by Sib. James Gordon
I thought this article published by Brother Sol-Om-On on Thelemic Union was important enough to warrant a full review. I don’t usually speak critically of other people’s writing, but this is very much the exemplar of a piece “full of sound and fury,. Signifying nothing.” In a lot of ways though it summarizes much of the weakness and internal contradiction in the idea of a doctrinaire ideological interpretation of Thelema.
Lest that sound ad hominem, I’ll be specific that it is a sort of bizarre cocktail of petitio principii, circulus in demonstrado, and plurium interrogationum, which is a fancy way of saying it mostly argues from its own presupposed conclusions with a healthy dose of faulty generalizations.
Thelema “since Crowley died.”
I’ll start by picking a nit, because I think it serves to really illustrate the author’s depth of knowledge and understanding of the subject matter.
“However, the trend in the last few decades — perhaps since Crowley himself died — has been to substitute the true disciplined rigor of freedom of Thelema with a sloppy sentimentality of “anything goes”.
Really? Since Crowley died? Let’s consider how many Thelemites were in the world when Crowley died. That’s Agape Lodge, minus Smith because Crowley had alienated him, with Crowley spending most of his time lamenting that Parsons was an idiot and that nobody was doing it right. Many of the people who were significant to Crowley in London weren’t Thelemites at all, e.g. Symonds, Yorke. Grant was, but he drove Crowley nuts. Crowley had just given the IX to Grady McMurtry on brief acquaintance with a charge to go set the Californians straight, and Gerald Gardener in a panic on less acquaintance still. The entire body of “Thelemites” that were…because Crowley was still alive…in Crowley’s own estimation proper Thelemites would be difficult to count beyond the fingers of one hand.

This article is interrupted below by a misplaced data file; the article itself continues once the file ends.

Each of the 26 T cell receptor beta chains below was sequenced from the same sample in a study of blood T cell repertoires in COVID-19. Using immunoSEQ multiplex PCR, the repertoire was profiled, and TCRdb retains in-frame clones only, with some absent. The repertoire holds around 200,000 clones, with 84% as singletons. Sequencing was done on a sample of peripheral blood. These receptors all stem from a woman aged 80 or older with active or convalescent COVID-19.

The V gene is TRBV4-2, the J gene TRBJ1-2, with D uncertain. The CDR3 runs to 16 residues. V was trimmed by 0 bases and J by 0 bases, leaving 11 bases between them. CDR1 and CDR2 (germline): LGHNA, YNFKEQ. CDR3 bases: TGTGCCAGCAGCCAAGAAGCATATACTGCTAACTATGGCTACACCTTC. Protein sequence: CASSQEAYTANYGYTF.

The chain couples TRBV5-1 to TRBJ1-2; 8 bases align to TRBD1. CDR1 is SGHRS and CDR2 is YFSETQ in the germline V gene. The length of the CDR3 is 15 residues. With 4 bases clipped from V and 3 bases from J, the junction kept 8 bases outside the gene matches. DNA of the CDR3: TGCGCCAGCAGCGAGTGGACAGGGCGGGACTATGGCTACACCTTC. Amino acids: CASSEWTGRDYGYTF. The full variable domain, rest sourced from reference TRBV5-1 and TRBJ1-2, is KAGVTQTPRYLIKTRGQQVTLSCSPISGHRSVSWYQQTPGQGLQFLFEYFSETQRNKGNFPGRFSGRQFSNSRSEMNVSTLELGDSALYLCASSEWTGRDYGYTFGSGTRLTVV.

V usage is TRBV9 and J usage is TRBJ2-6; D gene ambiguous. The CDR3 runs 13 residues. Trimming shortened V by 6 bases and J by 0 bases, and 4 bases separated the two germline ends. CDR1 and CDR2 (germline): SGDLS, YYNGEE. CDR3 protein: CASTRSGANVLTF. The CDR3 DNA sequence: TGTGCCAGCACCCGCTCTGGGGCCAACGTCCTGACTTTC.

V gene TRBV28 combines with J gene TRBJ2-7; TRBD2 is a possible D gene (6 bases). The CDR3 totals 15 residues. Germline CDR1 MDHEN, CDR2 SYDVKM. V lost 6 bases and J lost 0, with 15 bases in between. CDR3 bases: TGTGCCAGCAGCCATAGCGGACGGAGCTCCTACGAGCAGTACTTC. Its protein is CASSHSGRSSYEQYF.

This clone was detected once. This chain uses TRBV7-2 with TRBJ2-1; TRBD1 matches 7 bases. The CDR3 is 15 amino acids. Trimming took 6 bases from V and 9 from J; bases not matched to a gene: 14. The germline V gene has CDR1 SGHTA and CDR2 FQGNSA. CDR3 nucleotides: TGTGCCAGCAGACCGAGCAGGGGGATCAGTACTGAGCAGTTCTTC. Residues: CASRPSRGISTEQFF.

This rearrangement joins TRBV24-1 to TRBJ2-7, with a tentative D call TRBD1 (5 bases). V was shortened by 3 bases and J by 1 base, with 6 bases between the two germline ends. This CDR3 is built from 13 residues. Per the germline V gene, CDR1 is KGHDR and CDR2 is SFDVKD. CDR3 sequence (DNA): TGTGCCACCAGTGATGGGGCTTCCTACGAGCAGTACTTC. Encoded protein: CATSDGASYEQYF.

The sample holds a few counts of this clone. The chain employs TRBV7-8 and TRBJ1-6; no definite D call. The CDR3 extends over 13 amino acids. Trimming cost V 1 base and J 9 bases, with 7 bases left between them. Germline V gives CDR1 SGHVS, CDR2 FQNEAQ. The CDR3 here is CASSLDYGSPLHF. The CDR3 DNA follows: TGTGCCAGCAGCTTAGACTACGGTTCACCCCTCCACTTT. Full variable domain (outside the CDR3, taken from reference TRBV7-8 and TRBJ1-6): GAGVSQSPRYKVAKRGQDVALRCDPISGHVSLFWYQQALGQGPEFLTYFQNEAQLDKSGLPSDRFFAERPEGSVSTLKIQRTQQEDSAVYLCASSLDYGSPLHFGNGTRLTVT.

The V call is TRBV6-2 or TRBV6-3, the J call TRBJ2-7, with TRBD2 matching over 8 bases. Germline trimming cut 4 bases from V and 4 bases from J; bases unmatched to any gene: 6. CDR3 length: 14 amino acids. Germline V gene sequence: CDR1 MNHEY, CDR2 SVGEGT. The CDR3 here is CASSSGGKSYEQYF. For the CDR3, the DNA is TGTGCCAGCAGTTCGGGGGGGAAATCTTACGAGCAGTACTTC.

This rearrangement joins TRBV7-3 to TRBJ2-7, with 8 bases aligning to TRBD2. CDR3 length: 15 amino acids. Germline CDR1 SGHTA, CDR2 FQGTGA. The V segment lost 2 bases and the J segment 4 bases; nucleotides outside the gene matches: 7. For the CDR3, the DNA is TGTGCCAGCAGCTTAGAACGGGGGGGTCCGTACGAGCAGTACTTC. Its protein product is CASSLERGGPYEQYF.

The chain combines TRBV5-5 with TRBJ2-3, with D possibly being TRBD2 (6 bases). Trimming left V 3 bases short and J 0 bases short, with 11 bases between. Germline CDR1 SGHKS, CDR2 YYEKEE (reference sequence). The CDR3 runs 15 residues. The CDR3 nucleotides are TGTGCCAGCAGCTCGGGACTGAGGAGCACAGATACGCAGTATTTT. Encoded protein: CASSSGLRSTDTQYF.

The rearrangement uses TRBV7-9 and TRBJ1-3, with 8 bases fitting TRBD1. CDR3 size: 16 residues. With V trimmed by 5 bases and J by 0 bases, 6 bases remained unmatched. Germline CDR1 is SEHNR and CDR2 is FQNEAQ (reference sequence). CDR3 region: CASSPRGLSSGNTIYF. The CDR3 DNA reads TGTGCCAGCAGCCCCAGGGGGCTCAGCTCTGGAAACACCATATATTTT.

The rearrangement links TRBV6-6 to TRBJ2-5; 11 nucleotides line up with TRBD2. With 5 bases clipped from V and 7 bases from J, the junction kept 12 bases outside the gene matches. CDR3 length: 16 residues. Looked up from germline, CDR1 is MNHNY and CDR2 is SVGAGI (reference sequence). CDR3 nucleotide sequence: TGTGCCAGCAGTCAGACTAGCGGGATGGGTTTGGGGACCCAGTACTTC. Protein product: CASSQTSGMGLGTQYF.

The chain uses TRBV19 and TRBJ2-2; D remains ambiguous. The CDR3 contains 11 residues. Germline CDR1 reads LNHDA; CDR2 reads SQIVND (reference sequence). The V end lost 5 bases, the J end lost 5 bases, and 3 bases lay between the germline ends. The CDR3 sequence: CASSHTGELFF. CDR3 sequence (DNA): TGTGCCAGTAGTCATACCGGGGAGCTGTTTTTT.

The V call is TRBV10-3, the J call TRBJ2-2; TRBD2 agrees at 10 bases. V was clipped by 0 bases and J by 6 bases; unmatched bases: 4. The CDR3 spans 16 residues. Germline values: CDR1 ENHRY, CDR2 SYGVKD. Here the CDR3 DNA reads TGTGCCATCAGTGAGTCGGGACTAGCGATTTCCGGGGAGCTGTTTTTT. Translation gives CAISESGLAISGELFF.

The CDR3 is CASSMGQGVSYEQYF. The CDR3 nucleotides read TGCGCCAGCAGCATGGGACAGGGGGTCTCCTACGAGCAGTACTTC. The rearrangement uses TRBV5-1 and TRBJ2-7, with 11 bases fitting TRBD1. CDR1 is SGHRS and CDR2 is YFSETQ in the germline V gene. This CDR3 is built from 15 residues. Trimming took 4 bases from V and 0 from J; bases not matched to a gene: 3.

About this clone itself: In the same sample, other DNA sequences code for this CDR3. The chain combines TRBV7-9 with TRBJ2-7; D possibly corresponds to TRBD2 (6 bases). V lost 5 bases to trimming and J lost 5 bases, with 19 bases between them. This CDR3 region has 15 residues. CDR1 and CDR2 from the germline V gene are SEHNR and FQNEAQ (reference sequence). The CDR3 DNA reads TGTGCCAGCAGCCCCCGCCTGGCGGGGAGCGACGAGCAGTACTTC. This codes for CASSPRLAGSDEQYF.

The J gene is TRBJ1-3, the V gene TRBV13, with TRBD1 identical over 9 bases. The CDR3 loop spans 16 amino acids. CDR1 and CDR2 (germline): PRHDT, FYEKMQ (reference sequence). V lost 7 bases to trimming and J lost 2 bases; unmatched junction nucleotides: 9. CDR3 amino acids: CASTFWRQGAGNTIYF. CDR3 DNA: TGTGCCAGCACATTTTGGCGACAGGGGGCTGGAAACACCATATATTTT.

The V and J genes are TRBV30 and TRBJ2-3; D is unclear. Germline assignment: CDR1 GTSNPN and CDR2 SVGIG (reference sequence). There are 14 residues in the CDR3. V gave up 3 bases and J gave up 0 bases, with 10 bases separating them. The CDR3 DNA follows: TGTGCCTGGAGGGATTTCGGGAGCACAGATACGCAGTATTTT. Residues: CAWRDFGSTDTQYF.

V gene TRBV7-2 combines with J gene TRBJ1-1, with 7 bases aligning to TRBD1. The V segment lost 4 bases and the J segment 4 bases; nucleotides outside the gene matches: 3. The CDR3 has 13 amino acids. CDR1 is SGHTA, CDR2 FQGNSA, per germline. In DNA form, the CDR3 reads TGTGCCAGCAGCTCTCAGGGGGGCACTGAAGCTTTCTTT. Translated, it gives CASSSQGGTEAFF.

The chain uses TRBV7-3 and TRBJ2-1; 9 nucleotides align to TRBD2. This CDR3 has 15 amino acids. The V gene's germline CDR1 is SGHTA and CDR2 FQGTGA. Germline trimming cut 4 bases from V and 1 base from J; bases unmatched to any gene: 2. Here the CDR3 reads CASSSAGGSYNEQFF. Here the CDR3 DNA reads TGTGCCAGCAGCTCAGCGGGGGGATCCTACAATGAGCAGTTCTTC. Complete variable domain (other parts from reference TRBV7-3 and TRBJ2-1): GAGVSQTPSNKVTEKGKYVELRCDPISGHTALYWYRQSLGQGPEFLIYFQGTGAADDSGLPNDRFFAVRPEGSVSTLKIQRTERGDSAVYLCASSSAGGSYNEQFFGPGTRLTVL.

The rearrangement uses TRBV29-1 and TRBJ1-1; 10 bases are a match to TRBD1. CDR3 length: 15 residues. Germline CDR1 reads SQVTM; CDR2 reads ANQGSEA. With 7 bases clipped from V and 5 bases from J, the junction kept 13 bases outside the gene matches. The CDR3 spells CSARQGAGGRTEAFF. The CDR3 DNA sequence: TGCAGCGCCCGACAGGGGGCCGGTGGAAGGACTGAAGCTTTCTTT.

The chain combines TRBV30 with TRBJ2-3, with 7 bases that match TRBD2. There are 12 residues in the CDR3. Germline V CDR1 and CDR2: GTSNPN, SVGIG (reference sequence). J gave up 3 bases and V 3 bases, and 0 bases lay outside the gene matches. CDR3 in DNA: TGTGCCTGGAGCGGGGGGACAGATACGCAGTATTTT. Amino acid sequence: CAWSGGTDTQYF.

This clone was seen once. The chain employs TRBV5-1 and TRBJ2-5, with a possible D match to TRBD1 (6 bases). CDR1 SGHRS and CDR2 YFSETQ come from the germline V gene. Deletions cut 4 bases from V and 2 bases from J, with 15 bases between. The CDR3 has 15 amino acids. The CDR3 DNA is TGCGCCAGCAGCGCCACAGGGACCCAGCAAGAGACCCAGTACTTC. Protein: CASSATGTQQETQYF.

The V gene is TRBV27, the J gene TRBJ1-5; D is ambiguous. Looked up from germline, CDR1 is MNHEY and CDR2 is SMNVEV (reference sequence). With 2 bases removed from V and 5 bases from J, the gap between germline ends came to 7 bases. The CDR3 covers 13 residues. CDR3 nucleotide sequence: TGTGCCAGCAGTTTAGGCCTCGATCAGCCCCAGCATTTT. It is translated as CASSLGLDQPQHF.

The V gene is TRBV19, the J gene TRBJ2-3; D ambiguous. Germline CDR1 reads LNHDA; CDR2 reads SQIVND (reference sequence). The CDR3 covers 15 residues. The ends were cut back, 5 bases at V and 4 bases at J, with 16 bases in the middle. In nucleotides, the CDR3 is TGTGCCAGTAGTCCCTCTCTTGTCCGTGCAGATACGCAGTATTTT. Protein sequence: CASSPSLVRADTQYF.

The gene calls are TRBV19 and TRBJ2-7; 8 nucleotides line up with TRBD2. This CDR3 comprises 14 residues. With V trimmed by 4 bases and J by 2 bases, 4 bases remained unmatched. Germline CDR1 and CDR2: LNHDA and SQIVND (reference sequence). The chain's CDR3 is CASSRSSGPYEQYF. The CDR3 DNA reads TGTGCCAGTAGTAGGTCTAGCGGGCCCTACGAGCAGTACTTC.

My point here is that nearly the whole of Thelemic history is from “after Crowley died,” and the part that came before he died was mostly riven with controversy and disagreement and no more consistent than the present day.
The Existential Threat of Postmodernism
Most of this piece goes on to suppose a lot of things about Post Modernism without actually discussing what it is, and then blame all the perceived ills of Thelema on Post Modernism.
The Stanford Encyclopedia of Philosophy begins its article on Postmodernism by stating “That postmodernism is indefinable is a truism,” so I am glad the author understands it so well as to lay all the evils of Thelema at its doorstep.
What Is Modernism?
First, what is modernism? “Modernism, in general, includes the activities and creations of those who felt the traditional forms of art, architecture, literature, religious faith, philosophy, social organization, activities of daily life, and sciences were becoming ill-fitted to their tasks and outdated in the new economic, social, and political environment of an emerging fully industrialized world.”
Crowley was without question a modernist.